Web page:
Illegal medicines seized in raid on Edinburgh flat

Some of the drugs which were seized. Picture: Sky News

Some of the drugs which were seized. Picture: Sky News

0
Have your say

PRESCRIPTION drugs worth tens of thousands of pounds have been recovered from an Edinburgh flat as part of an international crackdown on counterfeit and unlicensed medicines.

Officials from the Medicines and Healthcare Products Regulatory Agency (MHRA) carried out an early-morning raid at the property in Leith, seizing around £70,000 worth of drugs not licensed for use in the UK.

The action was part of Operation Pangea, an international effort co-ordinated by Interpol which was designed to smash the illegal trade in prescription and over-the-counter medicines.

The operation led to more than £15.7 million worth of counterfeit and unlicensed medicines being seized across the UK, including quantities of illegal slimming pills and drugs to treat conditions such as narcolepsy and erectile dysfunction.

The Edinburgh raid was carried out after intelligence suggested Polish medicines, not licensed for use in the UK, were being sold online from a residential address.

Investigators found a Polish couple operating from a two-bedroom flat, where one of the bedrooms had been turned into a “pharmacy”.

Speaking after the raid, Danny Lee-Frost, head of operations for MHRA: “It’s a two-bedroom flat. One of the bedrooms is turned over to a pharmacy, shelved out with tonnes and tonnes of products, some of which we can immediately recognise as medicines, some of which looks medicinal and others which we’re not sure of.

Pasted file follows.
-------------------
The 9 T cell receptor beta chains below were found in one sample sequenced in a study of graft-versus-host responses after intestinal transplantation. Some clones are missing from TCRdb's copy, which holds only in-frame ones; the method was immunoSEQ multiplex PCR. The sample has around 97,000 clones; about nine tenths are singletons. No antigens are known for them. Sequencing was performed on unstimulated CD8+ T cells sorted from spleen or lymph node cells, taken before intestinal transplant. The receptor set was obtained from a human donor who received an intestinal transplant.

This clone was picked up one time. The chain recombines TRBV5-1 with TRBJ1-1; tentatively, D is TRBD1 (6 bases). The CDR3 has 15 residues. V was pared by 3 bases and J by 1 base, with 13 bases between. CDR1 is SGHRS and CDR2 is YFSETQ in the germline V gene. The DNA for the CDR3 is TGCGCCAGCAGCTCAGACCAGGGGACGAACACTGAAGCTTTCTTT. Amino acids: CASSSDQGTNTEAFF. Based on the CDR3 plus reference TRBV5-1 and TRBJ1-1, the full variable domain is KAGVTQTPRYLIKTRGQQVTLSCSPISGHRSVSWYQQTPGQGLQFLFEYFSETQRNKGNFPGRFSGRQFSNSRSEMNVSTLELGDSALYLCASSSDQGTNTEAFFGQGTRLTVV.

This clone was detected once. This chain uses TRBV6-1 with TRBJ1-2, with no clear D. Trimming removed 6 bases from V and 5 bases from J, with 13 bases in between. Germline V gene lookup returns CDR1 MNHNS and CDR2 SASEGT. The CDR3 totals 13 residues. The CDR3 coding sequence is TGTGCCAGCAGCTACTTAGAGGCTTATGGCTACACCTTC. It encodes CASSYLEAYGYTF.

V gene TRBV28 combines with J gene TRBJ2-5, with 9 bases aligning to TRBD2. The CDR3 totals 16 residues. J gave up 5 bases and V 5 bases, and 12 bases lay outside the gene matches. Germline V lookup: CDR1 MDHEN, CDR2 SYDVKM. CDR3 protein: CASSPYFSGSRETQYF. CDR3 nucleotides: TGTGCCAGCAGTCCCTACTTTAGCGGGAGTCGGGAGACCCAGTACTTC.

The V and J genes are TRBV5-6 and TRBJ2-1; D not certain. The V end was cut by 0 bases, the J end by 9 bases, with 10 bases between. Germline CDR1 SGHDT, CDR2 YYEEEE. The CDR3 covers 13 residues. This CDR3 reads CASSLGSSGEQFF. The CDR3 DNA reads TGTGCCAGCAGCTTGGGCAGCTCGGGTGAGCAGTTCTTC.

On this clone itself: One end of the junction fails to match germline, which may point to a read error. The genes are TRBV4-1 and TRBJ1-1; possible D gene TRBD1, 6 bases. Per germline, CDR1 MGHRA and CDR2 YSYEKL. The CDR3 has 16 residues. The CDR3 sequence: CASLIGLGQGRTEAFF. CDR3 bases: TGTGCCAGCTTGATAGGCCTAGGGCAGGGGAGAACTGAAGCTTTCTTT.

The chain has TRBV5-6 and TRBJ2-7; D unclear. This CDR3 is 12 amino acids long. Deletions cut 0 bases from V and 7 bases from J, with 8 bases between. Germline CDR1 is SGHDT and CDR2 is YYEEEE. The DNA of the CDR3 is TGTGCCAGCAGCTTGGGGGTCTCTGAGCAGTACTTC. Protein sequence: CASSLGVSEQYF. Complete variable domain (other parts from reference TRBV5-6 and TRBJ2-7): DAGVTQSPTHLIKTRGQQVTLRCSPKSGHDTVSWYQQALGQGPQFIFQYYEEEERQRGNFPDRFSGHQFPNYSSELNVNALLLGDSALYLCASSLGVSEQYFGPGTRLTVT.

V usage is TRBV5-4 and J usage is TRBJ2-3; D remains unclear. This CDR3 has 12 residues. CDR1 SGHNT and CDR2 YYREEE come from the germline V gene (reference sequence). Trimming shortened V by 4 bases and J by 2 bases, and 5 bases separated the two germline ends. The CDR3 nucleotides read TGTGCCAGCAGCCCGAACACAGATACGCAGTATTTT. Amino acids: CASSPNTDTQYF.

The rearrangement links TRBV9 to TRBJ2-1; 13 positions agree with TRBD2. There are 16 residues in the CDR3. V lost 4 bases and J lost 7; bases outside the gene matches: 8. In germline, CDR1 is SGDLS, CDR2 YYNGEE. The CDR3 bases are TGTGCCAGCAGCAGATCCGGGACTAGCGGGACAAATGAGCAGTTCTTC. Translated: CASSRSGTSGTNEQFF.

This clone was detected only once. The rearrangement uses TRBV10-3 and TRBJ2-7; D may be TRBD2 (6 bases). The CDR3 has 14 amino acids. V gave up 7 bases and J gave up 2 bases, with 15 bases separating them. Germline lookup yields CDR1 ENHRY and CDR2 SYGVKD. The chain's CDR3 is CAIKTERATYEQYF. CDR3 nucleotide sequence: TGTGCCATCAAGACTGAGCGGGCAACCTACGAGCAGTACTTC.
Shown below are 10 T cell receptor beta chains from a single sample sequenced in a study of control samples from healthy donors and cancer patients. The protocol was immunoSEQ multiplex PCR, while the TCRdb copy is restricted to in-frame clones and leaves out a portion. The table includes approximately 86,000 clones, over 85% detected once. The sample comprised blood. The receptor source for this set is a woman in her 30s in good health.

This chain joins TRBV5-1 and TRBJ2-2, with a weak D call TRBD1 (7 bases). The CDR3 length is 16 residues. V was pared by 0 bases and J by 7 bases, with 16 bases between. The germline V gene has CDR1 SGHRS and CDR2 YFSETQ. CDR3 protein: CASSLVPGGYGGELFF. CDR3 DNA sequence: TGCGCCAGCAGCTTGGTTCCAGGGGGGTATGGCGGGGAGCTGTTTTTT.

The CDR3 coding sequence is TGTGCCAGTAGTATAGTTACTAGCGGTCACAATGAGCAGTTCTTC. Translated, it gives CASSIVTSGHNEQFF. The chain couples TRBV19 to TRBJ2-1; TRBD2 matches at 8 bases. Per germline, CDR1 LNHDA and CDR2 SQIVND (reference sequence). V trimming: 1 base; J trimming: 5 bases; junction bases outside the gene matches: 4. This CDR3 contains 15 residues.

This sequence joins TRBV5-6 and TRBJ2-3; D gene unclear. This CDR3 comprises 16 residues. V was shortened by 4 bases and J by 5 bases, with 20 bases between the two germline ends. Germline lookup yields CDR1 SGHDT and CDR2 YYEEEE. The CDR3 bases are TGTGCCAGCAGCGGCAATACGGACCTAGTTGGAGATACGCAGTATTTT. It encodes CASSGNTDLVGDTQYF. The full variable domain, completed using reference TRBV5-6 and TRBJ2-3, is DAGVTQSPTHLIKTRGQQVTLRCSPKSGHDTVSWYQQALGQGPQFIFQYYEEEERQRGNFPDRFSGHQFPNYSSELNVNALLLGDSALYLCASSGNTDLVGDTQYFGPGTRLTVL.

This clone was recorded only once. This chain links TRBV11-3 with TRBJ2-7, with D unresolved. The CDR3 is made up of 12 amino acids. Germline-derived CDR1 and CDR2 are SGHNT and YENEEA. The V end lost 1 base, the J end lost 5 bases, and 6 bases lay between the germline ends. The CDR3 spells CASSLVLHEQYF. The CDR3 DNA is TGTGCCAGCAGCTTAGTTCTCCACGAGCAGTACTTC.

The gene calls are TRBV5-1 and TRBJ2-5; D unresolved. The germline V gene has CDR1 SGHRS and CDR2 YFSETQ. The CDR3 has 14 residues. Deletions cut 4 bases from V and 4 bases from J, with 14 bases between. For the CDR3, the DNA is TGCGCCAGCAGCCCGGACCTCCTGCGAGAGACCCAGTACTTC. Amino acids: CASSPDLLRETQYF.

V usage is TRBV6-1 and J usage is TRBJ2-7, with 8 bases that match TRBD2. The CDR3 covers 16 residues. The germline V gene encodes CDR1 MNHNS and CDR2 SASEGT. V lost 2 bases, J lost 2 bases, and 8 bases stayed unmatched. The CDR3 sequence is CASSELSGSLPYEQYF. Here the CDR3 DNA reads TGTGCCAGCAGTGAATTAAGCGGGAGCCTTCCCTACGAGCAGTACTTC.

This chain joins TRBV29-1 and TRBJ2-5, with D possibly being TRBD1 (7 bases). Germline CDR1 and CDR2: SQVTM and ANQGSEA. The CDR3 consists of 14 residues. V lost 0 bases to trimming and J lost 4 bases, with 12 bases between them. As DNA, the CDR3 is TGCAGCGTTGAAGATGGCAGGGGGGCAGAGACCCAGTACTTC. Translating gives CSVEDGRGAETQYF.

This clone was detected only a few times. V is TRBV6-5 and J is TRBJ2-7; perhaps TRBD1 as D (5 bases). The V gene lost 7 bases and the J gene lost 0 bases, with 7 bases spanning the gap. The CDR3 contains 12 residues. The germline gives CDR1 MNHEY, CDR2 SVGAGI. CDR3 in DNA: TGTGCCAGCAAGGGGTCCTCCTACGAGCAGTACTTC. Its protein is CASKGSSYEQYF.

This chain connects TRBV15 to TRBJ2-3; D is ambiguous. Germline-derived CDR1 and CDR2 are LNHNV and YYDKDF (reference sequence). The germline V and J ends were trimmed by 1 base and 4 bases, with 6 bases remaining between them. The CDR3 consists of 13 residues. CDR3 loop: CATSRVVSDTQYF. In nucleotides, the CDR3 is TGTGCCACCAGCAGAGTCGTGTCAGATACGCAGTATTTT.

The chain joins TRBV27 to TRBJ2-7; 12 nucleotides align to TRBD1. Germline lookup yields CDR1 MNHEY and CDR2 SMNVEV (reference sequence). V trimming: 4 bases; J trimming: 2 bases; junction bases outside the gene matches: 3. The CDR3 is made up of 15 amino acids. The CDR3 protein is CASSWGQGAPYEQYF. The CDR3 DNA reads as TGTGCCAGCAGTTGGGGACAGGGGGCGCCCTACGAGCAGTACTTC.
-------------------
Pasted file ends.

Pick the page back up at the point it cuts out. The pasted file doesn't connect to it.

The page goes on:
“The couple in there have admitted they know some of them are medicines, so we bagged those up first. But we don’t know what the rest are. We don’t know which ones are medicines, which are food supplements, and they don’t know either.

“There’s a hell of a lot in there, far more than we expected. We expected a much smaller operation than that.”

Mr Lee-Frost said it was typical to find unregulated Polish medicines being sold in Polish shops and delis.

He added: “There are none of the checks and safeguards in place to protect the customer as a consumer. For instance, what if one of the manufacturers of one of these products did a recall? What if they were really dangerous? The customer over here is not going to know about it. They have to be the authorised product for the country in which they’re sold, otherwise that whole system just collapses.

“Our advice is to not buy medicines over the internet unless you have a prescription and are going to a properly registered and authorised internet pharmacy.”

The Leith raid was part of a month-long international crackdown which took place in 115 countries.

In the UK, MHRA enforcement officers, with assistance from local police, raided known addresses in connection with the illegal internet supply of potentially harmful medicines.

The UK operation also resulted in 1,380 websites being closed down, 339 of which were domestic sites.

MHRA Head of Enforcement Alastair Jeffrey said: “Operation Pangea is the global response to internet facilitated medicines and devices crime. As a result of our intelligence-led enforcement operations we have seized £15.7 million worth of counterfeit and unlicensed medicines and devices in the UK alone – which is almost twice as much as we recorded last year, and clear evidence that this is a growing concern that has to be taken seriously.”

Alex Lawther, from Border Force’s postal command, added: “Border Force regularly detects and seizes illegal and restricted products imported through the postal system including fake and unlicensed medicines. Our involvement in this operation with the MHRA demonstrates our commitment to combat this form of smuggling.

“Our message to the public is simple – don’t buy anything online unless you are certain it comes from a legitimate source.”